I love reading success stories. Especially the ones where some well-known A-list blogger shares their latest campaign or product launch results.
… Too bad things aren’t as easy for the rest of us, right?
Well, that’s the general impression, but even though the A-list players may seem like they’ve been an overnight hit, the fact is that their paths are often far from a straight line, so to speak. It’s actually more like this:
The reality is that we all have to face our set of challenges, hardships and overall struggles before we can reap the benefits of our work. And temporarily losing our passion is just one of those challenges.
So how do you feel at the moment? Are you 100 percent happy with the results you’ve been getting, or maybe there’s something missing? Not on your blog, but rather in you, on the inside.
Maybe you are slowly losing your passion for blogging and it’s about time to get it back?
Let’s look into the six signs that it might indeed be the case, and then let’s go over some of the solutions:
1. You don’t see the purpose
Handling your blogging tasks day in and day out can become quite mundane after a while. I mean, you’re just sitting there, doing one thing after another, and you start losing the grasp on the bigger picture.
You no longer remember your main goals, your visions, your plans for new and interesting blogging projects. You just want to get this next post out the door. You’re stuck among the mundane and you’re starting to lose your passion.
There are a couple of things you can do about this. First of all, write down your original goals again – the things you want to achieve, and how you want to achieve them. Next, put them in a visible place on your desk. In general, I advise against doing this in some tool or app. Having your goals on paper is a much more tangible thing.
This one tactic alone – having to look at your goals every day – will keep you from losing the grasp on the bigger picture.
2. You’re not being consistent
Having a rock-solid schedule is not an easy thing to keep up with on the long run. There’s just so much stuff going on that missing a deadline is only a matter of time.
That being said, if you just miss a deadline here and there, but manage to stay on schedule for the most part then this is not a particularly dangerous thing.
However, if being inconsistent has become your new standard then you’re possibly losing your passion for blogging.
How to find out if you have problems with consistency? Make it a habit to take note of every post that you manage to publish on schedule, and more importantly, every post that misses its deadline. You can do this in Google Calendar, for example.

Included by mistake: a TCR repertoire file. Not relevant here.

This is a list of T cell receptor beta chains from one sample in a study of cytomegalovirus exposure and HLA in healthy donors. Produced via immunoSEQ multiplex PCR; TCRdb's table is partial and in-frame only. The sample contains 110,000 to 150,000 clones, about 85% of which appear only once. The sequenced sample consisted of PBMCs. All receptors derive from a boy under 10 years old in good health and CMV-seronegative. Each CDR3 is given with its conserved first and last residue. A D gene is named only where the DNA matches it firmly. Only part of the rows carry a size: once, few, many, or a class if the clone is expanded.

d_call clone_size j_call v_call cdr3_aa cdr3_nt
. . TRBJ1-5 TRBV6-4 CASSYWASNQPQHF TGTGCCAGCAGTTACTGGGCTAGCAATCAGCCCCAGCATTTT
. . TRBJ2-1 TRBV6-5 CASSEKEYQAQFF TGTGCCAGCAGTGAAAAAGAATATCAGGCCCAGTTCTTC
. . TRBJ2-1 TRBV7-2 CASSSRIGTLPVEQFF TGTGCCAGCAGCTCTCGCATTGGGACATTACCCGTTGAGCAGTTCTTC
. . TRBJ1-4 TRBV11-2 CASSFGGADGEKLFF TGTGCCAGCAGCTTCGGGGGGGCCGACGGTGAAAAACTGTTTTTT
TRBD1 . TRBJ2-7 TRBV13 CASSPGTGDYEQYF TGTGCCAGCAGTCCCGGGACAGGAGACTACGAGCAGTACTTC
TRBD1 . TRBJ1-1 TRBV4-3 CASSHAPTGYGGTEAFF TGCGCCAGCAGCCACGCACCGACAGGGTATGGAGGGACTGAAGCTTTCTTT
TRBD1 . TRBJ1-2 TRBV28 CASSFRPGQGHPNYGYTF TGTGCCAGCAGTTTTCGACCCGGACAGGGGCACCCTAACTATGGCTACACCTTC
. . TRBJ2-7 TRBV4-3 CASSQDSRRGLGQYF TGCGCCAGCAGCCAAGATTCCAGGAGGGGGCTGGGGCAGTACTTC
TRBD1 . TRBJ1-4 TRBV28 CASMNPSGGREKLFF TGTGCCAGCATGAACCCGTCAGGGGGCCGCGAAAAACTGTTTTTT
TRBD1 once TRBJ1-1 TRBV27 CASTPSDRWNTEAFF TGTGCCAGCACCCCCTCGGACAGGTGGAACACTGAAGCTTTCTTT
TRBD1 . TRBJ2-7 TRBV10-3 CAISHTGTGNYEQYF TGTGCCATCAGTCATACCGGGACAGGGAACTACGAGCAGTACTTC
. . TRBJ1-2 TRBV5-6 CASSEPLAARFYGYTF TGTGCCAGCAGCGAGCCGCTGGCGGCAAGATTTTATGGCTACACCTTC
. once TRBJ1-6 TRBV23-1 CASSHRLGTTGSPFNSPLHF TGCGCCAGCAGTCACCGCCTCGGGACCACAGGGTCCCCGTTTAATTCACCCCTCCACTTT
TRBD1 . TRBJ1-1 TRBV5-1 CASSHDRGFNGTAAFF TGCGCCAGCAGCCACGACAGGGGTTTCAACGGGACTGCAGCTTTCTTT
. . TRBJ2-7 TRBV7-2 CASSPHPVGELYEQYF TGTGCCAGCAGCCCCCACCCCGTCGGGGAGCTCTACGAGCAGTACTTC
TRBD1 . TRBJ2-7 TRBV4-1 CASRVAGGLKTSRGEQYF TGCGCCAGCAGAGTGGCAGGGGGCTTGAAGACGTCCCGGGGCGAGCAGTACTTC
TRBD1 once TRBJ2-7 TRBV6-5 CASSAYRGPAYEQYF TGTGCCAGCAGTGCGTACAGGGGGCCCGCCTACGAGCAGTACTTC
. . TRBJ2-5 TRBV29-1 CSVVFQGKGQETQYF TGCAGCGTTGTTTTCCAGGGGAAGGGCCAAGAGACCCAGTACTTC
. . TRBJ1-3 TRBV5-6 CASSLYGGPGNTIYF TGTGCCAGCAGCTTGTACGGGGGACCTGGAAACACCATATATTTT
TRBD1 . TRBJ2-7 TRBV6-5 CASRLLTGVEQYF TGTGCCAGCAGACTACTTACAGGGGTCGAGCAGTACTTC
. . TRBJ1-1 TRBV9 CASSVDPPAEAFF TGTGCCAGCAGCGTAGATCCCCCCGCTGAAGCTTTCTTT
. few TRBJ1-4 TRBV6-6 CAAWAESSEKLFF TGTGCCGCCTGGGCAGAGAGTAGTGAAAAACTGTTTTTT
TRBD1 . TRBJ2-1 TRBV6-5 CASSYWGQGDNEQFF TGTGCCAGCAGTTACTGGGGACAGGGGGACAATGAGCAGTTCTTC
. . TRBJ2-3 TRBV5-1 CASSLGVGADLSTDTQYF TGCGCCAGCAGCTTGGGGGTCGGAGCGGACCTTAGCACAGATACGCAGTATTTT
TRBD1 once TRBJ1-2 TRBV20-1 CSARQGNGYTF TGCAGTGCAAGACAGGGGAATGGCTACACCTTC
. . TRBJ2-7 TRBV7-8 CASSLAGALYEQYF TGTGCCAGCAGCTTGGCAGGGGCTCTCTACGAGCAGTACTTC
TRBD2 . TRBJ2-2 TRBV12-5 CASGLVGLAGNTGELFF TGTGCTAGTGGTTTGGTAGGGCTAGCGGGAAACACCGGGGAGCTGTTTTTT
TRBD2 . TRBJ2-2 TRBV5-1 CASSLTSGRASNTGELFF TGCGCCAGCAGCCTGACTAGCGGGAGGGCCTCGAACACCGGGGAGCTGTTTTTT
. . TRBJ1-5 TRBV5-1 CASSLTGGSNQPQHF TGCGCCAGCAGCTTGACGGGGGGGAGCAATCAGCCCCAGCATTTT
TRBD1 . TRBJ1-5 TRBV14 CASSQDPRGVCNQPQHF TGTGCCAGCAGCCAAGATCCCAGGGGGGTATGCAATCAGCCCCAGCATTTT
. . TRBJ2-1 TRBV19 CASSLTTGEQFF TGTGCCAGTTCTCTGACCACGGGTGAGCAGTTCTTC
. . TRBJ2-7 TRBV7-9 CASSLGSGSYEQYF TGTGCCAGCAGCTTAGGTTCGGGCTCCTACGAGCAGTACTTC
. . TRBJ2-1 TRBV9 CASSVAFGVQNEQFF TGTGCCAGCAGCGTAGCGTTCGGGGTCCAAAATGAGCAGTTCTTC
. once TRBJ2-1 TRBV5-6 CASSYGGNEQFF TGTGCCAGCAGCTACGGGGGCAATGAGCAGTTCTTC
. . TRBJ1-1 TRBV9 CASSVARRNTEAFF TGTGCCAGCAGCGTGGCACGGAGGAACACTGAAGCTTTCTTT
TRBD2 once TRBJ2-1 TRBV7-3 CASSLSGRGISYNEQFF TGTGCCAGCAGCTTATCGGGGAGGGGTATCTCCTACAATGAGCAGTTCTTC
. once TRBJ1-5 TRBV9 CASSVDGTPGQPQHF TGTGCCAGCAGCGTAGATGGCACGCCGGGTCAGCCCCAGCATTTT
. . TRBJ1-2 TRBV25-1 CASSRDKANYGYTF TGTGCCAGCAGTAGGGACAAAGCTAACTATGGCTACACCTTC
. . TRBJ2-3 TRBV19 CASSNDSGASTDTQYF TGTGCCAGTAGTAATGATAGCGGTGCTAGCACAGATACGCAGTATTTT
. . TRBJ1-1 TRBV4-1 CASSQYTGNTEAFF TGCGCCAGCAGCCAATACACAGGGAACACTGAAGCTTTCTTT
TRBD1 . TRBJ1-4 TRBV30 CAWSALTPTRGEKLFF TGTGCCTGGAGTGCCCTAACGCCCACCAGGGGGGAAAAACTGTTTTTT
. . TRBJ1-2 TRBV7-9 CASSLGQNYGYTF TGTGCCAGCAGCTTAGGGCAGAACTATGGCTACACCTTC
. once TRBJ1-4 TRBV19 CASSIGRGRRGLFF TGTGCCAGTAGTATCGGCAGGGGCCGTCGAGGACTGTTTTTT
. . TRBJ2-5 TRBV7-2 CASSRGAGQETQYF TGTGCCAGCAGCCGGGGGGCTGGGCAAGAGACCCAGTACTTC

After a while, this sort of record will give you a good overview on how consistent you are in your efforts.
If you’re finding that you’re having trouble keeping up, plan ahead. Start each post with scheduled tasks for research, headline writing, first draft writing, editing, tuning up and adding images, and finally publishing.
Breaking up one big task into smaller chunks has always been a great trick to get things done.
3. You’re failing to research new content
You’re just rushing through, trying to release this next post and not paying much attention to how well-researched it actually is.
While I do believe that there are some topics for every blogger that can be written entirely on the spot, that way of writing should never be the norm. If you consistently tend to skip the research phase for a new post, thinking that you just don’t have time for that, (a) go back to issue #1 on this list, and (b) realize that this might lead to you losing your passion for blogging, or at least part of it.
Here’s why. The main value of research is that it allows us to pick the exact topics that have the best chance of resonating with our audience. We can check what sort of content they respond to, what questions they have, what they struggle with, and so on. And then, we can suggest them our solutions. Without research, we’re just guessing.
What’s awesome about blogging in the 21st century is that we get a load of tools that make research much easier than before. Setting Google aside, we also have tools like: